Why Stand Against Racism™?
Racism and discrimination hurt everyone and has had a profound effect on children and adults, our communities and our institutions. Today, we can look back on our history and examine the direction, development and effects of the enslavement of Africans, the dispossession of Indian and Mexican lands, the exclusion of Asians from immigration and citizenship as events that have shaped the current attitudes and actions supported by the power of law, institutional structures, and culture in this country. Race and the legacy of discrimination continue to affect our lives - whether in our everyday interactions with others at work, school, or in our neighborhoods and communities.
Racism can take many different forms. These can include, but are not limited to:
- Personal attacks of any kind, including violence
- Written or verbal threats or insults
- Damage to property, including graffiti
No One is Born a Racist
Our views and beliefs develop as we grow up. If a child or young person grows up within a racist family, or has friends who are racist, they may believe that racism is normal and acceptable. Prejudice of any kind is often based on ignorance and fear of anything unfamiliar (source: YWCA USA).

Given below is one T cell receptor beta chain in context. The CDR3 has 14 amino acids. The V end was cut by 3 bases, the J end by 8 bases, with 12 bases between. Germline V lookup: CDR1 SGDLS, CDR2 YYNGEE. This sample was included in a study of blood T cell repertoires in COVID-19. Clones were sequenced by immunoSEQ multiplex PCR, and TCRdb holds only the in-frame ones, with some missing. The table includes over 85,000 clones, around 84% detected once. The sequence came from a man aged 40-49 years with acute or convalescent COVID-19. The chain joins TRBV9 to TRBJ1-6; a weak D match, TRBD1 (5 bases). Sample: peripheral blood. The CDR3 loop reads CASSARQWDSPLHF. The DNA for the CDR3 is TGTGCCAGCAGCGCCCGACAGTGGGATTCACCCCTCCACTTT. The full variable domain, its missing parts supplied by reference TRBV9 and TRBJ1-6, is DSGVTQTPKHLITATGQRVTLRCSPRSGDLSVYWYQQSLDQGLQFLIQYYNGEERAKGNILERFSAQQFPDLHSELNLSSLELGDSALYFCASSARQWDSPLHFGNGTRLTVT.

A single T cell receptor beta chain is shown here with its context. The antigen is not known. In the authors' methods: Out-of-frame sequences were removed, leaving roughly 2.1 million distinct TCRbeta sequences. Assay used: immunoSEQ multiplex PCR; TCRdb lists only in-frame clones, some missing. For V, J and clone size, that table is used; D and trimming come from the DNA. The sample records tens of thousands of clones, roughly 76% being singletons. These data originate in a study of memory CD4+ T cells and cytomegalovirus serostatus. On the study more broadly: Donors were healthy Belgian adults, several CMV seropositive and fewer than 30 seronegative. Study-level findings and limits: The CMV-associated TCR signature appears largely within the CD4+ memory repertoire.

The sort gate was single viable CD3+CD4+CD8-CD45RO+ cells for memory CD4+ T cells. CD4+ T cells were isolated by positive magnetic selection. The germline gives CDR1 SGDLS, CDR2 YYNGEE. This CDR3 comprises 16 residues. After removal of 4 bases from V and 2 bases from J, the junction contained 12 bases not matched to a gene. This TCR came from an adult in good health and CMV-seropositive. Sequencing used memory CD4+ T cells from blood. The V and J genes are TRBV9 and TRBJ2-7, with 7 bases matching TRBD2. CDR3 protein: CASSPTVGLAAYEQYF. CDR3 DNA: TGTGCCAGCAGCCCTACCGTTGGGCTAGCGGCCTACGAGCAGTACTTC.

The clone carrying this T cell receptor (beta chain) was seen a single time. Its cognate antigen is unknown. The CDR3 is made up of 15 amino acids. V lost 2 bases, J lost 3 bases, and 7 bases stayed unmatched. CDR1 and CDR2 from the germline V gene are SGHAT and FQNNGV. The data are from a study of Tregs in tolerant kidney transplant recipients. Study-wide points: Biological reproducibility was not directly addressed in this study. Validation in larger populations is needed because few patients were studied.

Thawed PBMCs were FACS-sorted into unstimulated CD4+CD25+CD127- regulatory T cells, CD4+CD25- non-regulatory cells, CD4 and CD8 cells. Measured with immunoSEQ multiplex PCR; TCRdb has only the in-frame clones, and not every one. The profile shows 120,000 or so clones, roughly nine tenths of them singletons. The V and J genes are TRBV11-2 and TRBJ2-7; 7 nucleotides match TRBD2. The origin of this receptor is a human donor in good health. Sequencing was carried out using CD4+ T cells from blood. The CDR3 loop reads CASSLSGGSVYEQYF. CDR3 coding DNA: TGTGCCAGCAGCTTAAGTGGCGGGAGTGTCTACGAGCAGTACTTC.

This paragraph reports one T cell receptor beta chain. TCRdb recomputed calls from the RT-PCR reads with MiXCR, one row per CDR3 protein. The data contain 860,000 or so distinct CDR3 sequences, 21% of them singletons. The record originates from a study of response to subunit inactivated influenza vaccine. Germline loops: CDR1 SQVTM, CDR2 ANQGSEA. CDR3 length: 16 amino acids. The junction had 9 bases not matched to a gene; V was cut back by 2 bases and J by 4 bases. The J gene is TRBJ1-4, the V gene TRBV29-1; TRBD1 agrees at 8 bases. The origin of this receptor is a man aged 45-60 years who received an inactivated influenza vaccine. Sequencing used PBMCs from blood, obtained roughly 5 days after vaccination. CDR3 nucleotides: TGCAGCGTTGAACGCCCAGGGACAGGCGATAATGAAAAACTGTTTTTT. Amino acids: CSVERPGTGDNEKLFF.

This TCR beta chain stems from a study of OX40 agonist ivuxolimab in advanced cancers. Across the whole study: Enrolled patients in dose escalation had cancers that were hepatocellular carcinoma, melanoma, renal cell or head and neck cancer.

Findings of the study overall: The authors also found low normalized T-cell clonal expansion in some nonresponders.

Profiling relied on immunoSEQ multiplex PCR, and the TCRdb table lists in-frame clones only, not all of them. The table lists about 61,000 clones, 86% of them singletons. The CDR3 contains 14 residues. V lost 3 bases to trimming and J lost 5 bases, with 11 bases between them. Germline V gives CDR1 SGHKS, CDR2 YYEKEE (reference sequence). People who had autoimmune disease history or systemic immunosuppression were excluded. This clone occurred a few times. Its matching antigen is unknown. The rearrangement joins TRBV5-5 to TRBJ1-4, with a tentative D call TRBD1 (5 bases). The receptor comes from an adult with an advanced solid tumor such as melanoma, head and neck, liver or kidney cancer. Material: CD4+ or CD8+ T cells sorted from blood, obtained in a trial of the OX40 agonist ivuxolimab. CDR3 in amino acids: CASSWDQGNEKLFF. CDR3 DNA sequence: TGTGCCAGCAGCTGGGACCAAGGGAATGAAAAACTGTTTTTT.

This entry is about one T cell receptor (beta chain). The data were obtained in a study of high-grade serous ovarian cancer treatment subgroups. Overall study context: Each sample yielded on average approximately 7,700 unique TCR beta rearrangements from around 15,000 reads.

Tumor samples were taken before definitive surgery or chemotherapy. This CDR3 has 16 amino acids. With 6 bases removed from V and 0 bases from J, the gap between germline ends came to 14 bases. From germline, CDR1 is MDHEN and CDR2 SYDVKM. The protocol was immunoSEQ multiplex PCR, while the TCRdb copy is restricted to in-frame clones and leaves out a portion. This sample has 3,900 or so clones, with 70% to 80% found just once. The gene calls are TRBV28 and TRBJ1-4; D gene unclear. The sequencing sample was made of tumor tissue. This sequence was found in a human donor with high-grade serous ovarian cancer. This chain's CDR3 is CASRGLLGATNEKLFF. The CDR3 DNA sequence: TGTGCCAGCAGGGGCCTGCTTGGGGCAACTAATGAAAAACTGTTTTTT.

The YWCAs in America and around the world have a rich history of advocating for racial justice and today is no exception. The YWCA’s One Imperative adopted by the National YWCA movement in 1970 commands us: To thrust our collective power toward the elimination of racism, wherever it exists and by any means necessary. It is the One Imperative that guides our process to eliminate injustices in employment, education, healthcare, housing, human services and other areas that affect the quality of an individual’s life.
Throughout our history, the YWCA has been in the forefront of most major movements in the United States as a pioneer in race relations, labor union representation, and the empowerment of women. Today, we not only intend to raise awareness of the issues of racism, we intend to affect real change in the lives of our family, friends and co-workers through a process that identifies and eradicates the barriers that divide us and that perpetuate racism and other forms of oppression. As individuals learn what has kept us apart, they will develop new ways of working cooperatively by creating new models of shared resources and perspectives. Our goal is not to pave the way for the future. It is to create the future - a better future for all.